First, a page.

S&P Global Ratings has downgraded Bangladesh’s long-term rating outlook from stable to negative, expressing concerns over potential risks to the country’s external liquidity position in the coming year. The ratings agency highlighted that Bangladesh’s foreign exchange reserves are facing pressure, and there is a risk of further deterioration.
On Tuesday, S&P projected the economy’s annual expansion to be in the range of 6 percent to 6.4 percent between 2024 and 2026.
The nation in South Asia is grappling with challenges in paying for imported fuel due to a dollar shortage. As a result, its dollar reserves have declined significantly, shrinking by over a third since Russia’s invasion of Ukraine, standing at $29.85 billion as of July 19.
While S&P reaffirmed its BB- long-term and B short-term sovereign credit ratings on Bangladesh, it warned that these ratings could be downgraded if external debt or liquidity metrics worsen further.
The ratings agency pointed out that a lower generation of current account receipts than expected, a larger overall current account deficit than forecasted, or failure to significantly boost foreign exchange reserves would signal downward pressure on the rating.
Bangladesh is now reliant on favourable trade and financial flows to stabilise its external settings in the next 12 months, according to S&P.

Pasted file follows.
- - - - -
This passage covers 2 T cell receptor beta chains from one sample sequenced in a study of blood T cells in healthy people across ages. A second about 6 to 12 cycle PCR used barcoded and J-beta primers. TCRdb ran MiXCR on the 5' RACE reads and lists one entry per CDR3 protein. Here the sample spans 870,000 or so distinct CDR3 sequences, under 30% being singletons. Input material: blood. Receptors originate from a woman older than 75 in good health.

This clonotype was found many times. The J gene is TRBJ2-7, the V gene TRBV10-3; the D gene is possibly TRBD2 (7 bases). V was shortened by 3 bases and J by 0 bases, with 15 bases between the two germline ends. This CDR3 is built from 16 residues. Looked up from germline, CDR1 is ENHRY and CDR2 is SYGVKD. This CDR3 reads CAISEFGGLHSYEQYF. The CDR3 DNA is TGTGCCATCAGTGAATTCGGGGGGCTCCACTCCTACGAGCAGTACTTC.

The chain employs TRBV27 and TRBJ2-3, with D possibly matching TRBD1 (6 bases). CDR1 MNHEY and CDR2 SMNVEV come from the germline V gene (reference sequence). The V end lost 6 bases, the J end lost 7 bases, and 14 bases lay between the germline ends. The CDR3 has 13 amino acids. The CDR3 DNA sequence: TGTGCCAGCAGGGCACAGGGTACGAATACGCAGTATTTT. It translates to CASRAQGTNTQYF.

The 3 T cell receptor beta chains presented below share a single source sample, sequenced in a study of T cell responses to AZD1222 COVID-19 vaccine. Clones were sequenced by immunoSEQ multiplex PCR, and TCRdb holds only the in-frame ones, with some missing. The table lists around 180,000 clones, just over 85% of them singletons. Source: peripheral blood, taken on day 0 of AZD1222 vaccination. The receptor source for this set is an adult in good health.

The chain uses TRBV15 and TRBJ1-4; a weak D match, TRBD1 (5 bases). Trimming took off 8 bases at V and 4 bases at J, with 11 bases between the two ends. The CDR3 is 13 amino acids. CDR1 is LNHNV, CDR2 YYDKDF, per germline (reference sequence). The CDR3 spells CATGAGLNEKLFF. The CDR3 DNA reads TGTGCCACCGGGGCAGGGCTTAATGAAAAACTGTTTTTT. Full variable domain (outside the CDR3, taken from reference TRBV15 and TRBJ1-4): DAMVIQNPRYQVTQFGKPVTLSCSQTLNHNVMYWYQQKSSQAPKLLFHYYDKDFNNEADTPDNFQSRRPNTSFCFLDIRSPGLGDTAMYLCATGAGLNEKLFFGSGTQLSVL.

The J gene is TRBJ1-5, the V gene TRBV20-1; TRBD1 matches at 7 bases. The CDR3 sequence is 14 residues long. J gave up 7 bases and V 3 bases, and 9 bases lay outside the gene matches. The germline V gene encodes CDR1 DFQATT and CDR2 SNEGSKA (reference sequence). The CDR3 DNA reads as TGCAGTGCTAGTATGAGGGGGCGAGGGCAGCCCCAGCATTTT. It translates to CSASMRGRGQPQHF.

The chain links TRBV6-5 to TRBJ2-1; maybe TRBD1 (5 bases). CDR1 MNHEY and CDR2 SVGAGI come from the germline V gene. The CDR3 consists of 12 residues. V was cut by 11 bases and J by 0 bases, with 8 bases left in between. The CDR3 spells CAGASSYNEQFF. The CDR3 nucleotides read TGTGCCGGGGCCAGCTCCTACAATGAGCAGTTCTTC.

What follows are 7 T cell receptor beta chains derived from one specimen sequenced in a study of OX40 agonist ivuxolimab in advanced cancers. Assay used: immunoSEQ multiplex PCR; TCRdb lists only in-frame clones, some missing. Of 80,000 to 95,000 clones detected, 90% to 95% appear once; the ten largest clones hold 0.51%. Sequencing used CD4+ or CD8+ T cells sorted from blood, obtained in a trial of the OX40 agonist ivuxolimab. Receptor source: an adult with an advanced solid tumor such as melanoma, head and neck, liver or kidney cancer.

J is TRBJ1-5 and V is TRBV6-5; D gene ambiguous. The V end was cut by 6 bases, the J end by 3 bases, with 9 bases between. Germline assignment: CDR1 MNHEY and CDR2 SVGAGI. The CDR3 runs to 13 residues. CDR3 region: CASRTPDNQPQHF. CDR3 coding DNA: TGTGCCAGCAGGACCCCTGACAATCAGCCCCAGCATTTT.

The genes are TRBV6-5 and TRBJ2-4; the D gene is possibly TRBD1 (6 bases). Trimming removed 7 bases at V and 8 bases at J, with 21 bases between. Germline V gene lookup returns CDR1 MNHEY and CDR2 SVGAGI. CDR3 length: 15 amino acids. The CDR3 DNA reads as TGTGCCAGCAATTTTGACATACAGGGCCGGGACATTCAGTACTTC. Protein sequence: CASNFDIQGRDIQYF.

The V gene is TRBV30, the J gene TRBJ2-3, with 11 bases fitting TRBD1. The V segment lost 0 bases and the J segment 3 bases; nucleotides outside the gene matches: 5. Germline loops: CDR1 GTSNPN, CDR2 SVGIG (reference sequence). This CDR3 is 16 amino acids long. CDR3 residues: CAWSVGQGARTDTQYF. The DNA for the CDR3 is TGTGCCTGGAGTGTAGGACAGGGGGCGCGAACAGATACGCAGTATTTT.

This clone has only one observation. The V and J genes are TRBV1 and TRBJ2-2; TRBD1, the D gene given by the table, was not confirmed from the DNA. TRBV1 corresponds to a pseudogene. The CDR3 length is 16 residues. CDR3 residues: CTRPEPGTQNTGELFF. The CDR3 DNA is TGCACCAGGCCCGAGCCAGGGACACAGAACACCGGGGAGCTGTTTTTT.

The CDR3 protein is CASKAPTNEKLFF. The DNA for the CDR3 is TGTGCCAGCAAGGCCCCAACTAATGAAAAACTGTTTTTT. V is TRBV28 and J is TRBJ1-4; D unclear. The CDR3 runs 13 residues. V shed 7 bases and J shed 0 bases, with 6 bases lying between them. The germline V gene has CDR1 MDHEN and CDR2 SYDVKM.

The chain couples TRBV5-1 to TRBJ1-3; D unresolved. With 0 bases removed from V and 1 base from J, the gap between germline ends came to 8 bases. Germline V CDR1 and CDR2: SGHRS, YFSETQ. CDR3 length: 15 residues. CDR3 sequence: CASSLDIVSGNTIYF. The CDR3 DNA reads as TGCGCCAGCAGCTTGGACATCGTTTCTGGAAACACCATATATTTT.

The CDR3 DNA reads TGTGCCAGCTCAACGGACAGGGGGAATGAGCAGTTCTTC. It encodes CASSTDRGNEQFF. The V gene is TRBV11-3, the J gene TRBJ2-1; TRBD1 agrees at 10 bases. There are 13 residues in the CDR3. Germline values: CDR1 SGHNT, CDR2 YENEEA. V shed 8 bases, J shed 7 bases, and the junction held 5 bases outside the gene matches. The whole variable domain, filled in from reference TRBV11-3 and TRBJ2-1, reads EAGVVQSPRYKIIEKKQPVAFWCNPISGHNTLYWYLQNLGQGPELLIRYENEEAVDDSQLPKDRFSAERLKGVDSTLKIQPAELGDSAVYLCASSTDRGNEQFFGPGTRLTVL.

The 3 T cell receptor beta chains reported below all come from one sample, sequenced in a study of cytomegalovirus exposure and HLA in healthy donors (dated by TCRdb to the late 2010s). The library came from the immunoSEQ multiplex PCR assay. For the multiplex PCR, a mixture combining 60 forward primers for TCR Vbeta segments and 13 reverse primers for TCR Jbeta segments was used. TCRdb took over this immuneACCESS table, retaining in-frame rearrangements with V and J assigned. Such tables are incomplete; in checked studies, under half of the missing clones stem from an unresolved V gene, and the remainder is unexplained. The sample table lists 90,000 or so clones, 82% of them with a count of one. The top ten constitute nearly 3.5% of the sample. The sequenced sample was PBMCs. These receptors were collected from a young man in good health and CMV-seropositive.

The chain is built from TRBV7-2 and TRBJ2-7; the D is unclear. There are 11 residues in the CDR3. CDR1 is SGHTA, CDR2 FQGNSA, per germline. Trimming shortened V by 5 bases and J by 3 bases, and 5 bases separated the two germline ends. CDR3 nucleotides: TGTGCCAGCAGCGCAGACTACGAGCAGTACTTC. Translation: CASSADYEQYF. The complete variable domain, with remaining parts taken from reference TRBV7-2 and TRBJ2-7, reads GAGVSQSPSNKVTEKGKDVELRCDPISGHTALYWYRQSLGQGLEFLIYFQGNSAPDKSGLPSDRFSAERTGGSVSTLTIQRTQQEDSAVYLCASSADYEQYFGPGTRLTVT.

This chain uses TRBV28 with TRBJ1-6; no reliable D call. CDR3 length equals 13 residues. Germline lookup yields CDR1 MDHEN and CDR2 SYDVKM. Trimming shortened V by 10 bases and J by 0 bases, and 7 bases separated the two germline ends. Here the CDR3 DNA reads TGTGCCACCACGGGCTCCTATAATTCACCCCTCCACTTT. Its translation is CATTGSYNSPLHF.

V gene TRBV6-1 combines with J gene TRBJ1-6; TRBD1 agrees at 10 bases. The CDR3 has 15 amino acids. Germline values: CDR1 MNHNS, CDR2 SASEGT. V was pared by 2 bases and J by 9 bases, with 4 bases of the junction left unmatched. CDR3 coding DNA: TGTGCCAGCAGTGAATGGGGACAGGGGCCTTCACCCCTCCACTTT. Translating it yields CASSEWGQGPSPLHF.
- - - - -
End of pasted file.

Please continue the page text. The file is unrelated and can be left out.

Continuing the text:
The nation, with a population of nearly 170 million people, has already sought a $4.7 billion loan from the International Monetary Fund this year to cope with the rising costs of imported fuel and food.
The negative ratings outlook reflects the deteriorating economic conditions in Bangladesh, which could potentially hinder foreign investment and further erode the confidence of international lenders, according to Khondaker Golam Moazzem, research director at the think tank Centre for Policy Dialogue.
Moazzem stressed the need for specific measures, especially in subsidy management and energy imports, as these are the main weaknesses in the foreign exchange reserve situation. He suggested that the government should take bold actions, including exploring alternatives like gas for energy needs and adopting solar-based and other renewable energy measures to reduce energy import dependency.
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